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Fetal Alcohol Syndrome and the Eyes

Fetal Alcohol Syndrome and the Eyes Fetal Alcohol Syndrome and the Eyes - Fetal Alcohol Effects

What is Fetal Alcohol Syndrome?

Fetal alcohol syndrome is one of the most common and completely preventable forms of mental retardation. It is estimated that between one and three individuals per thousand have some form of this disability. It presents itself differently in each case but those with FAS commonly exhibit symptoms like facial abnormalities, mild to severe mental retardation and learning disabilities, low birth and childhood weight and heart and organ abnormalities. Fetal alcohol syndrome can be found in all races and cultures and is a problem worldwide.

How Does Fetal Alcohol Syndrome Occur?

Little is known about the exact causes of fetal alcohol syndrome other than the fact that it is caused by alcohol consumption during pregnancy. There are no tests for FAS and mothers are not usually willing to disclose information about heavy drinking during pregnancy. Not all children with the condition show signs and not all babies exposed to alcohol will develop fetal alcohol syndrome.

No one is sure of the amount of alcohol that a fetus must receive to develop FAS. The occasional alcoholic drink will probably not cause any problems, but most doctors still recommend abstaining from alcohol entirely during pregnancy.

How Does Fetal Alcohol Syndrome Impact the Eyes?

Many different vision problems are common in those with fetal alcohol syndrome. Visual acuity is reduced is 50% of cases and farsightedness and nearsightedness are also common. Some visual problems are a result of incomplete or incorrect eye development during pregnancy and commonly result in permanent, lifelong vision impairments. These can include but are not limited to small or improperly formed optic nerves and cornea and iris malformations. It is also common to find cataracts or nystagmus (rapid and involuntary eye movements) in those with FAS. Interestingly 50% of children with FAS also show signs of strabismus which is the term for a turned or misaligned eye. Strabismus can lead to the development of amblyopia or lazy eye.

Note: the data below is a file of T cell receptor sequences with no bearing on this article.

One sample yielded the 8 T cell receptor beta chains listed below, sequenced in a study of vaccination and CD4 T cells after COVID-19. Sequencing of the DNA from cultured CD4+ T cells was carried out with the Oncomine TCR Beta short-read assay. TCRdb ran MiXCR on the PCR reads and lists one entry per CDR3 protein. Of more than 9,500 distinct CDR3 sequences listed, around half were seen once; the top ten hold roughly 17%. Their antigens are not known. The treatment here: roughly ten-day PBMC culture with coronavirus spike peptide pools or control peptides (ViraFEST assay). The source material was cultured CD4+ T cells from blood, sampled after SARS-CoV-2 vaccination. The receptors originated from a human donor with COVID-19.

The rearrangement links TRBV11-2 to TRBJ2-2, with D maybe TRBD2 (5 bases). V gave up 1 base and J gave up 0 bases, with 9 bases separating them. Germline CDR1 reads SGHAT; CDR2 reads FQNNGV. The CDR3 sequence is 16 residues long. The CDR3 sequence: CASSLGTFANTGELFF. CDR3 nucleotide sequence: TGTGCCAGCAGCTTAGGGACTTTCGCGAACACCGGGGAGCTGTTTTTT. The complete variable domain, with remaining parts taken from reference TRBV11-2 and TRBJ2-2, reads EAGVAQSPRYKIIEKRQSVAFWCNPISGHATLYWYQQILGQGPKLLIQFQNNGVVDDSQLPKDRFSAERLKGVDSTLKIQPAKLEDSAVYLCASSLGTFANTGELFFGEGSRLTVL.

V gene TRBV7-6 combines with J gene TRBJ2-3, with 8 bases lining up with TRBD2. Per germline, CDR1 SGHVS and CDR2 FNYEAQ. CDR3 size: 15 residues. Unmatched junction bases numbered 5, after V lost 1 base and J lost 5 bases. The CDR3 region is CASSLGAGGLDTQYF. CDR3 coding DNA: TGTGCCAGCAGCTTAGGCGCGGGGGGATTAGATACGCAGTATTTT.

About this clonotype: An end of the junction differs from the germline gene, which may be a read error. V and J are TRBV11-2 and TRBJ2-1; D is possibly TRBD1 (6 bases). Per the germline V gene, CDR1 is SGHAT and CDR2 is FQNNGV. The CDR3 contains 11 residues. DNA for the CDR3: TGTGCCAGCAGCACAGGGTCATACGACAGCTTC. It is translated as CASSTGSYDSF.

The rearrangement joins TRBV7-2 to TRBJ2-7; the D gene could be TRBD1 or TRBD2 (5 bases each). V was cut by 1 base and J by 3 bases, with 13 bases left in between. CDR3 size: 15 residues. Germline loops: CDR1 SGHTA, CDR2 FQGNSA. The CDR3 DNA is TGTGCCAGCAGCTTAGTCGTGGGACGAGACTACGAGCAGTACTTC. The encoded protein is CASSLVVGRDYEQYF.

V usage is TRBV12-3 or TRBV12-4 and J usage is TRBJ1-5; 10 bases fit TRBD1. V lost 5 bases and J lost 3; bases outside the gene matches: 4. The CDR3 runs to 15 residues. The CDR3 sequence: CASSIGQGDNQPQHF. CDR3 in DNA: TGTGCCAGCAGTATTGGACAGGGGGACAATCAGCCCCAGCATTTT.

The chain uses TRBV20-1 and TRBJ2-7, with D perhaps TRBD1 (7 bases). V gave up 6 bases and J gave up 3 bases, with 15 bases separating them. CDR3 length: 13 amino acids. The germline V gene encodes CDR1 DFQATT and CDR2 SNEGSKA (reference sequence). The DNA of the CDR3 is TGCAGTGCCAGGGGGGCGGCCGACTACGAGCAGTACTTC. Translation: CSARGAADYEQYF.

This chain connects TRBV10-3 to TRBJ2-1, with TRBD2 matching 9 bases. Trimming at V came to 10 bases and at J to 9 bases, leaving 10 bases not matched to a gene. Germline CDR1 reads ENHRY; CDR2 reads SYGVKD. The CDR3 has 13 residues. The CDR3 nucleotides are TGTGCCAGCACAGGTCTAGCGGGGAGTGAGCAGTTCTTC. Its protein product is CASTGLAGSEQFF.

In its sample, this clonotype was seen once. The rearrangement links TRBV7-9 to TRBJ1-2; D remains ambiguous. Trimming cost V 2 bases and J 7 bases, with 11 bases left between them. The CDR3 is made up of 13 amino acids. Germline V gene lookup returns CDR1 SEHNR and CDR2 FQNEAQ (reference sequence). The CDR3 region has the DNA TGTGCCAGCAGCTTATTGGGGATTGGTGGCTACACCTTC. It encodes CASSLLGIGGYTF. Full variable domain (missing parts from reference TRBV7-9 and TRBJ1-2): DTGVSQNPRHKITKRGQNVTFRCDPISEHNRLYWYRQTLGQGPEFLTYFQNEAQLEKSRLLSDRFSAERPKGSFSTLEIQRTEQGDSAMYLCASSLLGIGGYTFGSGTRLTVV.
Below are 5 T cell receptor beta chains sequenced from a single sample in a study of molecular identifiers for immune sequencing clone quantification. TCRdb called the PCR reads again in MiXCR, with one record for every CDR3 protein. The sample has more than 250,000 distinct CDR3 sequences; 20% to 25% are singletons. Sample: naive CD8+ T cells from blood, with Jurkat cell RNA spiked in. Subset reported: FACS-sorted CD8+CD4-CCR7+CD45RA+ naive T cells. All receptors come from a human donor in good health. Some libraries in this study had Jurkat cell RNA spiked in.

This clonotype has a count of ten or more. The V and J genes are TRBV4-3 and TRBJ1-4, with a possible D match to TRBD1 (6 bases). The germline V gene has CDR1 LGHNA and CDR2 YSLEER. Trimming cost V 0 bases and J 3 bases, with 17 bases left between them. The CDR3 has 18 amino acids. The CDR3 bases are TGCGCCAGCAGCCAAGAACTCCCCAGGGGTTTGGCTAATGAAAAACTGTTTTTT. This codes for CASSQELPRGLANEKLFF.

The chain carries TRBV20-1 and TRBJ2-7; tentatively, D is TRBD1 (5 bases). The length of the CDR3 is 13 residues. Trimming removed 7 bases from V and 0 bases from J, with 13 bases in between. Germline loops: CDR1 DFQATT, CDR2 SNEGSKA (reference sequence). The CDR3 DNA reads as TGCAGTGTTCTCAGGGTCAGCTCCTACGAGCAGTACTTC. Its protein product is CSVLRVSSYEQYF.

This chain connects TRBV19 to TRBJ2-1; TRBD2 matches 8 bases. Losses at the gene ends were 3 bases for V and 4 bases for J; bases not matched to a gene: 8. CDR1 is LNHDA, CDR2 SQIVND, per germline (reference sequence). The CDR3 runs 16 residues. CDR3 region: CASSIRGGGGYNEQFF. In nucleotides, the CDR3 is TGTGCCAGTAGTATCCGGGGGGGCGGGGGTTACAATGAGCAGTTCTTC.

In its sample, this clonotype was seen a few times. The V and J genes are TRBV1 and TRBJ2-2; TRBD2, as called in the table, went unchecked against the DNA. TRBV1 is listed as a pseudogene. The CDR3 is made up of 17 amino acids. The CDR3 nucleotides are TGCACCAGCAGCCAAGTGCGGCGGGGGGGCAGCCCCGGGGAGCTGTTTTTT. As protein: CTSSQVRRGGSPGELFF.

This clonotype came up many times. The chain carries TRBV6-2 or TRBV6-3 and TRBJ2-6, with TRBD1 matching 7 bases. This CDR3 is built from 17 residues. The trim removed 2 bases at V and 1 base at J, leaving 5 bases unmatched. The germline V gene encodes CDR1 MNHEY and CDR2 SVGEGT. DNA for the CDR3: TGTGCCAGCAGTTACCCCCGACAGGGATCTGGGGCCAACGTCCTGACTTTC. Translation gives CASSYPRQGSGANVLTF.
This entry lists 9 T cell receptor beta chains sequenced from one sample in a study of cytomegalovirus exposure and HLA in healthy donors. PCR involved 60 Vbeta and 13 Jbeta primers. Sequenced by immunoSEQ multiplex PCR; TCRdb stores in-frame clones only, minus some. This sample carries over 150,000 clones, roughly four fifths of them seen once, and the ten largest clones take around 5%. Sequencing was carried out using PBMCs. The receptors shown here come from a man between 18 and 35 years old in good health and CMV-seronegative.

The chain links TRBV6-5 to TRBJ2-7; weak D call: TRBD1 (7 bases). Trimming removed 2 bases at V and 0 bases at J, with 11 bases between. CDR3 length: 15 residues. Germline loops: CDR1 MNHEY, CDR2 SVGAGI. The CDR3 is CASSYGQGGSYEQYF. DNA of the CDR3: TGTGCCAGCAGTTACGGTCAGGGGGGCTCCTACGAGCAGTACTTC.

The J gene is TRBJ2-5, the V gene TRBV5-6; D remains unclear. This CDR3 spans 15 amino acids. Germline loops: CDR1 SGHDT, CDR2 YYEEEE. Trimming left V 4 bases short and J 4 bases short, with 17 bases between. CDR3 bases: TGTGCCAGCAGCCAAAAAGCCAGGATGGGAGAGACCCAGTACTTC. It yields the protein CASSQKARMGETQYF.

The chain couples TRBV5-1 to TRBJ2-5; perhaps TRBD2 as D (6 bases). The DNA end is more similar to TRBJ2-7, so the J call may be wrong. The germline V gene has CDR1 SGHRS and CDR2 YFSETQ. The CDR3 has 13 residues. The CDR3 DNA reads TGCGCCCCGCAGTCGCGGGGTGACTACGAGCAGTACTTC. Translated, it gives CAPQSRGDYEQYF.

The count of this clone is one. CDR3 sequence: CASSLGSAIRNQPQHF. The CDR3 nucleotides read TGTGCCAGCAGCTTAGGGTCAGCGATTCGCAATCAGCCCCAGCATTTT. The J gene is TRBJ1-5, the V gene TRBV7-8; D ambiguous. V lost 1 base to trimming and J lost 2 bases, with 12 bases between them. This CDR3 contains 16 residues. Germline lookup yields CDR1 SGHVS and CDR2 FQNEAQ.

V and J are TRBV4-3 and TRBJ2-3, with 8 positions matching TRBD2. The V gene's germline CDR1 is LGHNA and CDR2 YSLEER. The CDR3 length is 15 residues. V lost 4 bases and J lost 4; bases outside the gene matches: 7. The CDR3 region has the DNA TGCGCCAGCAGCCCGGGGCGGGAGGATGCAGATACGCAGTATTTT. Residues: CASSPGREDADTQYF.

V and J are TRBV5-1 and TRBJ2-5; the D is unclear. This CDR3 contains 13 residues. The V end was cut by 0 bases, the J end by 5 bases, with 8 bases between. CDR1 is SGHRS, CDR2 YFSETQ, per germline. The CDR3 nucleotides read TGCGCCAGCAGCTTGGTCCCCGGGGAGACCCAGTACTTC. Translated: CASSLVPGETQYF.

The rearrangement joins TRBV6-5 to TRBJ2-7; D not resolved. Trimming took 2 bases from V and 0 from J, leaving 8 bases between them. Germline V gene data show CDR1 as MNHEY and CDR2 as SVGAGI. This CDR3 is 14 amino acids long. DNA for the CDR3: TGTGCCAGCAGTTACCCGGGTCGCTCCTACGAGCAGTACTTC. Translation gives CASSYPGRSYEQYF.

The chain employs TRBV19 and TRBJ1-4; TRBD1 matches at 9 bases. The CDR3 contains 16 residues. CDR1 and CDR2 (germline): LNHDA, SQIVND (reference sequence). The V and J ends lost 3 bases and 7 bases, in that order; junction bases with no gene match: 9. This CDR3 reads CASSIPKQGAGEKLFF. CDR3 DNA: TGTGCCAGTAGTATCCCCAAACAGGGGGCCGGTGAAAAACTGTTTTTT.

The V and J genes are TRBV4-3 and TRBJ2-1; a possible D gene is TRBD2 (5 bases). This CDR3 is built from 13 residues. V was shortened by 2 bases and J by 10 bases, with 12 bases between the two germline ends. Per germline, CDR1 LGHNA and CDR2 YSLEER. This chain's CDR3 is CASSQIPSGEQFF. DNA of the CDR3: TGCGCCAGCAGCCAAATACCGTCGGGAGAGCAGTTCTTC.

Fetal alcohol syndrome can also lead to problems with the look and placement of the eye. For example telecanthus or an increased distance between the corners of the eye is very common. Blepharoptosis, or droopy eyelids, are seen in as many as 25% of those with FAS. Microphthalmia, or an abnormally small eye, may also be found.

Treatment Options

Once a child has FAS nothing can be done to reverse the damage. Treatment is used to remedy the problems caused by the condition. Eyeglasses are commonly used to help visual problems. Any child with FAS should receive a complete eye examination. Understanding the visual problems that a child faces will help in determining the proper course of treatment and any special accommodations needed at school. Early treatment is essential for ensuring that visual problems caused by FAS don’t lead to other problems.

Fetal Alcohol Syndrome Prevention

Fetal alcohol syndrome and its associated eye problems can be completely prevented if women avoid alcohol entirely during pregnancy. Women must realize that alcoholic drinks might not harm or impact them, but that they can lead to serious developmental problems in their unborn child. If you are pregnant or trying to become pregnant it is important to abstain from alcohol. Remember that it can take several weeks to realize that pregnancy has occurred, so women that are trying to conceive or not using birth control should avoid drinking alcohol.

If a woman is drinking during pregnancy it is important to remember that it is never too late to stop. The sooner that she stops drinking the better it is for the baby’s chances for avoiding FAS or developing a less severe case. Development occurs at all stages during pregnancy so avoiding alcohol is important. Women that cannot stop drinking on their own should consult their doctor and get help.

Fetal alcohol syndrome is a serious condition, but it is completely preventable. It impacts the vision, mental capacity and health of children and adults. Finding vision problems in those with this condition can help to improve quality of life and learning capabilities.




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